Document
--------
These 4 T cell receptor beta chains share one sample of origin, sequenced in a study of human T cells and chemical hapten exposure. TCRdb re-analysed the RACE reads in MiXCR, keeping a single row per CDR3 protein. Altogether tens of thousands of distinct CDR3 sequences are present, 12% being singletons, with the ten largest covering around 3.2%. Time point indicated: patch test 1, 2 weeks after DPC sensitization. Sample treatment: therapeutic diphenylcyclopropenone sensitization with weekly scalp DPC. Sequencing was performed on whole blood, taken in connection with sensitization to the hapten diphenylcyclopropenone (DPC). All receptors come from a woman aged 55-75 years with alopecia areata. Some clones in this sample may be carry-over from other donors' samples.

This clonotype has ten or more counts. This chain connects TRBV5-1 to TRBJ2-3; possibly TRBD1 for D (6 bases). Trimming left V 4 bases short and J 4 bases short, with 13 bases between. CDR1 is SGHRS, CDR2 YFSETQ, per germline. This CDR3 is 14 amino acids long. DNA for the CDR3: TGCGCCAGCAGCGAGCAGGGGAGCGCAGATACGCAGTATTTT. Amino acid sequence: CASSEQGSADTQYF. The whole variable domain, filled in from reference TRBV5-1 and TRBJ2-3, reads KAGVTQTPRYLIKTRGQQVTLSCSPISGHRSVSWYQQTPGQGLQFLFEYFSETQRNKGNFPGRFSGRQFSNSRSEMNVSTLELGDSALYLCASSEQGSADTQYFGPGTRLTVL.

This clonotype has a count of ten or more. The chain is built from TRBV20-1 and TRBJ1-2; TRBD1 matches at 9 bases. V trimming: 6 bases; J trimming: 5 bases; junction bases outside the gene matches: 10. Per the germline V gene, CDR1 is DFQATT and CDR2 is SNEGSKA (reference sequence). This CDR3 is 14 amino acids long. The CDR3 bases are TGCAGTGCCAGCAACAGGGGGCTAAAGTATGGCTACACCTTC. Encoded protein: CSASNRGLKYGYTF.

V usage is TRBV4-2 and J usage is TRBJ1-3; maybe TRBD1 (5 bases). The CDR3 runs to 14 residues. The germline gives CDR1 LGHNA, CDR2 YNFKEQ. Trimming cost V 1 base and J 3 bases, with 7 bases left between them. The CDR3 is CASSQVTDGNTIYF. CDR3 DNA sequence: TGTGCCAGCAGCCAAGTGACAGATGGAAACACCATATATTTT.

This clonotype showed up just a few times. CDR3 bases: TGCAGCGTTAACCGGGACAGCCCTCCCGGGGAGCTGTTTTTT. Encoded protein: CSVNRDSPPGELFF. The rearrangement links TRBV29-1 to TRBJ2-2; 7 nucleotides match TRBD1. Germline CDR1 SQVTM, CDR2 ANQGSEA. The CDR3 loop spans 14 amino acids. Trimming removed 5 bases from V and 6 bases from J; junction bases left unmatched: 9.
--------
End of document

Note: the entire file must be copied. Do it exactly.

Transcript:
These 4 T cell receptor beta chains share one sample of origin, sequenced in a study of human T cells and chemical hapten exposure. TCRdb re-analysed the RACE reads in MiXCR, keeping a single row per CDR3 protein. Altogether tens of thousands of distinct CDR3 sequences are present, 12% being singletons, with the ten largest covering around 3.2%. Time point indicated: patch test 1, 2 weeks after DPC sensitization. Sample treatment: therapeutic diphenylcyclopropenone sensitization with weekly scalp DPC. Sequencing was performed on whole blood, taken in connection with sensitization to the hapten diphenylcyclopropenone (DPC). All receptors come from a woman aged 55-75 years with alopecia areata. Some clones in this sample may be carry-over from other donors' samples.

This clonotype has ten or more counts. This chain connects TRBV5-1 to TRBJ2-3; possibly TRBD1 for D (6 bases). Trimming left V 4 bases short and J 4 bases short, with 13 bases between. CDR1 is SGHRS, CDR2 YFSETQ, per germline. This CDR3 is 14 amino acids long. DNA for the CDR3: TGCGCCAGCAGCGAGCAGGGGAGCGCAGATACGCAGTATTTT. Amino acid sequence: CASSEQGSADTQYF. The whole variable domain, filled in from reference TRBV5-1 and TRBJ2-3, reads KAGVTQTPRYLIKTRGQQVTLSCSPISGHRSVSWYQQTPGQGLQFLFEYFSETQRNKGNFPGRFSGRQFSNSRSEMNVSTLELGDSALYLCASSEQGSADTQYFGPGTRLTVL.

This clonotype has a count of ten or more. The chain is built from TRBV20-1 and TRBJ1-2; TRBD1 matches at 9 bases. V trimming: 6 bases; J trimming: 5 bases; junction bases outside the gene matches: 10. Per the germline V gene, CDR1 is DFQATT and CDR2 is SNEGSKA (reference sequence). This CDR3 is 14 amino acids long. The CDR3 bases are TGCAGTGCCAGCAACAGGGGGCTAAAGTATGGCTACACCTTC. Encoded protein: CSASNRGLKYGYTF.

V usage is TRBV4-2 and J usage is TRBJ1-3; maybe TRBD1 (5 bases). The CDR3 runs to 14 residues. The germline gives CDR1 LGHNA, CDR2 YNFKEQ. Trimming cost V 1 base and J 3 bases, with 7 bases left between them. The CDR3 is CASSQVTDGNTIYF. CDR3 DNA sequence: TGTGCCAGCAGCCAAGTGACAGATGGAAACACCATATATTTT.

This clonotype showed up just a few times. CDR3 bases: TGCAGCGTTAACCGGGACAGCCCTCCCGGGGAGCTGTTTTTT. Encoded protein: CSVNRDSPPGELFF. The rearrangement links TRBV29-1 to TRBJ2-2; 7 nucleotides match TRBD1. Germline CDR1 SQVTM, CDR2 ANQGSEA. The CDR3 loop spans 14 amino acids. Trimming removed 5 bases from V and 6 bases from J; junction bases left unmatched: 9.